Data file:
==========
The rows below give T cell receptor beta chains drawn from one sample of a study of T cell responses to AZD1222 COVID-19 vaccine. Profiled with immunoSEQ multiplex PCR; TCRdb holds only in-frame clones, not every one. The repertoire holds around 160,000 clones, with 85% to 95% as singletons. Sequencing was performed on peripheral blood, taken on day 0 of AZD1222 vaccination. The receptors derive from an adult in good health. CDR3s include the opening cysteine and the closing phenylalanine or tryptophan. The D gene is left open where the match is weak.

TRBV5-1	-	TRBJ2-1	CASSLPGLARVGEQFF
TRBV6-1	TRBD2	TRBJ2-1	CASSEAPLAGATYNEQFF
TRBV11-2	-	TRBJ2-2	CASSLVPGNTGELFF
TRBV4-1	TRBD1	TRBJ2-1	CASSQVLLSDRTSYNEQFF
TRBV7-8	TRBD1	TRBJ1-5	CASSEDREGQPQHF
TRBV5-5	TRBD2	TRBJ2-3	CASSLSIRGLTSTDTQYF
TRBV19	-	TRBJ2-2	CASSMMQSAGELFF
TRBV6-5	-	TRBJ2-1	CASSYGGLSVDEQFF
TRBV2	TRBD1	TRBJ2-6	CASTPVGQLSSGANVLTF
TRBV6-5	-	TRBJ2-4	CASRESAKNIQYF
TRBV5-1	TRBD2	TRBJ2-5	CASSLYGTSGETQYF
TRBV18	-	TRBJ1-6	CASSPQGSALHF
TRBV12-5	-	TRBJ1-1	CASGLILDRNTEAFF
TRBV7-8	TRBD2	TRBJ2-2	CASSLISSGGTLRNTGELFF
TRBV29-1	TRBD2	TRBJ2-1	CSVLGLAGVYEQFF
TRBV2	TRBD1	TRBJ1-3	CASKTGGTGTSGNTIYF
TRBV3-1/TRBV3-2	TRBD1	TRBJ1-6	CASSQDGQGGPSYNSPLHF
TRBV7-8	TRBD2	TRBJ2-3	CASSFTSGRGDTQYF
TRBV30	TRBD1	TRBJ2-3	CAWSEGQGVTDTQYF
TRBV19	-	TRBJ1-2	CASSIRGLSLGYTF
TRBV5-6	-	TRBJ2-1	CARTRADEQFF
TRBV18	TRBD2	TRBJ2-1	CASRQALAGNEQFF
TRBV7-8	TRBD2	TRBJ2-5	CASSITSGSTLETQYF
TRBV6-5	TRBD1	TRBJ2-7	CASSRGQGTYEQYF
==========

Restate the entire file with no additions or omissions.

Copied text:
The rows below give T cell receptor beta chains drawn from one sample of a study of T cell responses to AZD1222 COVID-19 vaccine. Profiled with immunoSEQ multiplex PCR; TCRdb holds only in-frame clones, not every one. The repertoire holds around 160,000 clones, with 85% to 95% as singletons. Sequencing was performed on peripheral blood, taken on day 0 of AZD1222 vaccination. The receptors derive from an adult in good health. CDR3s include the opening cysteine and the closing phenylalanine or tryptophan. The D gene is left open where the match is weak.

TRBV5-1	-	TRBJ2-1	CASSLPGLARVGEQFF
TRBV6-1	TRBD2	TRBJ2-1	CASSEAPLAGATYNEQFF
TRBV11-2	-	TRBJ2-2	CASSLVPGNTGELFF
TRBV4-1	TRBD1	TRBJ2-1	CASSQVLLSDRTSYNEQFF
TRBV7-8	TRBD1	TRBJ1-5	CASSEDREGQPQHF
TRBV5-5	TRBD2	TRBJ2-3	CASSLSIRGLTSTDTQYF
TRBV19	-	TRBJ2-2	CASSMMQSAGELFF
TRBV6-5	-	TRBJ2-1	CASSYGGLSVDEQFF
TRBV2	TRBD1	TRBJ2-6	CASTPVGQLSSGANVLTF
TRBV6-5	-	TRBJ2-4	CASRESAKNIQYF
TRBV5-1	TRBD2	TRBJ2-5	CASSLYGTSGETQYF
TRBV18	-	TRBJ1-6	CASSPQGSALHF
TRBV12-5	-	TRBJ1-1	CASGLILDRNTEAFF
TRBV7-8	TRBD2	TRBJ2-2	CASSLISSGGTLRNTGELFF
TRBV29-1	TRBD2	TRBJ2-1	CSVLGLAGVYEQFF
TRBV2	TRBD1	TRBJ1-3	CASKTGGTGTSGNTIYF
TRBV3-1/TRBV3-2	TRBD1	TRBJ1-6	CASSQDGQGGPSYNSPLHF
TRBV7-8	TRBD2	TRBJ2-3	CASSFTSGRGDTQYF
TRBV30	TRBD1	TRBJ2-3	CAWSEGQGVTDTQYF
TRBV19	-	TRBJ1-2	CASSIRGLSLGYTF
TRBV5-6	-	TRBJ2-1	CARTRADEQFF
TRBV18	TRBD2	TRBJ2-1	CASRQALAGNEQFF
TRBV7-8	TRBD2	TRBJ2-5	CASSITSGSTLETQYF
TRBV6-5	TRBD1	TRBJ2-7	CASSRGQGTYEQYF